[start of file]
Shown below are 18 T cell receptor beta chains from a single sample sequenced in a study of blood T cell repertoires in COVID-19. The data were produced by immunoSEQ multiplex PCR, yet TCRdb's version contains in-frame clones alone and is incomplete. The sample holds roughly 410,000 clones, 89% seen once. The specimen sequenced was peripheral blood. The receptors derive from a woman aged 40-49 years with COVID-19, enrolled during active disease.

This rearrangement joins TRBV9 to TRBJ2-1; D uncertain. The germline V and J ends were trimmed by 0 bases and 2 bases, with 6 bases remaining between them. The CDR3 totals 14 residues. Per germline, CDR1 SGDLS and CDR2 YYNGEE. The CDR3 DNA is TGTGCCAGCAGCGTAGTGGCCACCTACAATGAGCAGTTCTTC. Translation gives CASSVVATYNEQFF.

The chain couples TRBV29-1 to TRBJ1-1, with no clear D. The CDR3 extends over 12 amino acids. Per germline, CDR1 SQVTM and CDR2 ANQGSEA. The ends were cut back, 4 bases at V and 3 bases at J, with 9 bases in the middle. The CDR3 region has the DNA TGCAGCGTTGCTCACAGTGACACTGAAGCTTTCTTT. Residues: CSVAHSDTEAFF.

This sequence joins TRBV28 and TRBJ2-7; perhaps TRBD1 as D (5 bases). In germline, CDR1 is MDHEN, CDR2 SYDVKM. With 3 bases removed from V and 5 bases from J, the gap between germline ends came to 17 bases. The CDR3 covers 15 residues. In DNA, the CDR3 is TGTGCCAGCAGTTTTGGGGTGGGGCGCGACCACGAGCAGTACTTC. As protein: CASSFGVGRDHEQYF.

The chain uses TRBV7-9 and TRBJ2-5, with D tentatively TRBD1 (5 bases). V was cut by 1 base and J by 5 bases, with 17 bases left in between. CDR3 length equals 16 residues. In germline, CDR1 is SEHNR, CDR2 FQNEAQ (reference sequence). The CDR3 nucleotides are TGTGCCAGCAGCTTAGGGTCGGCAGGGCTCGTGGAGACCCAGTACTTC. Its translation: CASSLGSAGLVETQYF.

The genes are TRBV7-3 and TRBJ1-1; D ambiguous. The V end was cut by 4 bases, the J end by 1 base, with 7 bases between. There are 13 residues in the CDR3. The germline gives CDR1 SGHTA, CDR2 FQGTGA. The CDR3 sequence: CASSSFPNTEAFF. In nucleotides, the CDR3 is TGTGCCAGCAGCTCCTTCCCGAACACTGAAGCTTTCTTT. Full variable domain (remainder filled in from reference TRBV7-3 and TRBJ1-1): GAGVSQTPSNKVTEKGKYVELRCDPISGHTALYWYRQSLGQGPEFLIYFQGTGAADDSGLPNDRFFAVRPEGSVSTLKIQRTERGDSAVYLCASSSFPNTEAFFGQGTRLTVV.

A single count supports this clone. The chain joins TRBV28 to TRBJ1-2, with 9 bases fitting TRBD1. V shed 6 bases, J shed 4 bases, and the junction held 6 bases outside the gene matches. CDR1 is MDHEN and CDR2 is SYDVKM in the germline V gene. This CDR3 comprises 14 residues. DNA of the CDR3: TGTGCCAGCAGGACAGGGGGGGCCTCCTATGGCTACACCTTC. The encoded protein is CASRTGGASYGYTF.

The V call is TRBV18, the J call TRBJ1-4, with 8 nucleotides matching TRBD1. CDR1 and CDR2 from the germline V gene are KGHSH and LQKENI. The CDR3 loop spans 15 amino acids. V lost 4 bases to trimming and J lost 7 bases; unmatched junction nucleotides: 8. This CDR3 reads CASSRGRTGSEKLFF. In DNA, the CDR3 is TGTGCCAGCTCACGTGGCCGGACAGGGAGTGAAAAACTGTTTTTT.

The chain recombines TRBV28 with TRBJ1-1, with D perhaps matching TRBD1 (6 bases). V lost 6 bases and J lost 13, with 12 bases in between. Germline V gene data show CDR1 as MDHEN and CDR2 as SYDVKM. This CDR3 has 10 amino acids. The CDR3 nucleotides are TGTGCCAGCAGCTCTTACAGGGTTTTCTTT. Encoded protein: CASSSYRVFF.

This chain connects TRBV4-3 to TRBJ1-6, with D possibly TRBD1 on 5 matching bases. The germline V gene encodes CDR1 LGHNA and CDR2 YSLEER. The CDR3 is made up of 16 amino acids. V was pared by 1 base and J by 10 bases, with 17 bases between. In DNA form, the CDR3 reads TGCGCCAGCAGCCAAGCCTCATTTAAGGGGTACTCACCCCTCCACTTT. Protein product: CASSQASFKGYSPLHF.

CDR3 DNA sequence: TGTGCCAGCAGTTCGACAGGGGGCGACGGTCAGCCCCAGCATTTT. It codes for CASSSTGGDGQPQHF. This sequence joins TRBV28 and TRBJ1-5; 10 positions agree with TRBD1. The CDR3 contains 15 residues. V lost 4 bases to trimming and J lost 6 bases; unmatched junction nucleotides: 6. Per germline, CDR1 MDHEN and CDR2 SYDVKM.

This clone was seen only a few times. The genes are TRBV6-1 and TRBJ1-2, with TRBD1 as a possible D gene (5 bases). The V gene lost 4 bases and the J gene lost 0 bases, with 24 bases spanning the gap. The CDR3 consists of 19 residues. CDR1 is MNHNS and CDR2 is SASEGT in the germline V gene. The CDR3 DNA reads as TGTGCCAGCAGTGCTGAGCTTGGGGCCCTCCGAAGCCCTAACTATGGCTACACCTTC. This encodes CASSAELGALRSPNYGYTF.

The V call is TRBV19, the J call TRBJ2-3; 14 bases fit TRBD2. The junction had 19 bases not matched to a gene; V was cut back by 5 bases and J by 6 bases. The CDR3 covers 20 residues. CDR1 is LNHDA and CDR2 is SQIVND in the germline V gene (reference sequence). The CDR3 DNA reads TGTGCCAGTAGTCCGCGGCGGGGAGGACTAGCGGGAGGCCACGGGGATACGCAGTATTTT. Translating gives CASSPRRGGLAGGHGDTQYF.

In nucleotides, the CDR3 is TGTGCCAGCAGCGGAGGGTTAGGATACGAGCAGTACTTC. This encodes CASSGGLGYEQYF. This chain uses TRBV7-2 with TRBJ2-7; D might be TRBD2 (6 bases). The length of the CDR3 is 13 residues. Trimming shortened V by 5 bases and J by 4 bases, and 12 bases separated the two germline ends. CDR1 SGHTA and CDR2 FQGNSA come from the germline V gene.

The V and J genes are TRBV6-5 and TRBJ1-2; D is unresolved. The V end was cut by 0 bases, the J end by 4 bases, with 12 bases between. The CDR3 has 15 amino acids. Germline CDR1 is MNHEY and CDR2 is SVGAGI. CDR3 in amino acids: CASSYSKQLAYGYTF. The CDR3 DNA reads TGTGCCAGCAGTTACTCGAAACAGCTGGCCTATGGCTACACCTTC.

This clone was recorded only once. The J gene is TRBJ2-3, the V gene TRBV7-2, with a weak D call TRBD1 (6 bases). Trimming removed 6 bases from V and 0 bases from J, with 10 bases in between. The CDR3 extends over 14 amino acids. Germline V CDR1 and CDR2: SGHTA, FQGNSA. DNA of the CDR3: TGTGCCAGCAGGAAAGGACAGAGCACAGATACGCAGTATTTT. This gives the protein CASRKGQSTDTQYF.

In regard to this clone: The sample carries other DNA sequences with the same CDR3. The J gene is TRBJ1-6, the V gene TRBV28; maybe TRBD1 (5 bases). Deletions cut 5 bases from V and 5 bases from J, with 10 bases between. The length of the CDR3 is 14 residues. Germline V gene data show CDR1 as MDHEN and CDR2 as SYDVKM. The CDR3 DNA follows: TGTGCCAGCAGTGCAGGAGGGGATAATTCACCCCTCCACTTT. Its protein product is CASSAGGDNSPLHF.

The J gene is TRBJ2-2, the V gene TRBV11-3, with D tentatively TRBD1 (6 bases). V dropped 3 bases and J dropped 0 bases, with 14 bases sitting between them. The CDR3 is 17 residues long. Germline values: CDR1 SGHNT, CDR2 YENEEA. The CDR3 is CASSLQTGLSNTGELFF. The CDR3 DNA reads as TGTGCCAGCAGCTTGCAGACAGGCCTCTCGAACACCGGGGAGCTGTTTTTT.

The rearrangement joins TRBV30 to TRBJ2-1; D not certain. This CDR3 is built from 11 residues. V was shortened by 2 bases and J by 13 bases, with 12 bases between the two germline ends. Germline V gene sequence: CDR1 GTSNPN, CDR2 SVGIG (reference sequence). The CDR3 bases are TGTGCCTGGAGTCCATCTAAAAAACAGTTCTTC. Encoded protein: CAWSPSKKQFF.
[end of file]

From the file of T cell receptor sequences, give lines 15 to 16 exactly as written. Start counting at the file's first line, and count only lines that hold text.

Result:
The V and J genes are TRBV6-5 and TRBJ1-2; D is unresolved. The V end was cut by 0 bases, the J end by 4 bases, with 12 bases between. The CDR3 has 15 amino acids. Germline CDR1 is MNHEY and CDR2 is SVGAGI. CDR3 in amino acids: CASSYSKQLAYGYTF. The CDR3 DNA reads TGTGCCAGCAGTTACTCGAAACAGCTGGCCTATGGCTACACCTTC.

This clone was recorded only once. The J gene is TRBJ2-3, the V gene TRBV7-2, with a weak D call TRBD1 (6 bases). Trimming removed 6 bases from V and 0 bases from J, with 10 bases in between. The CDR3 extends over 14 amino acids. Germline V CDR1 and CDR2: SGHTA, FQGNSA. DNA of the CDR3: TGTGCCAGCAGGAAAGGACAGAGCACAGATACGCAGTATTTT. This gives the protein CASRKGQSTDTQYF.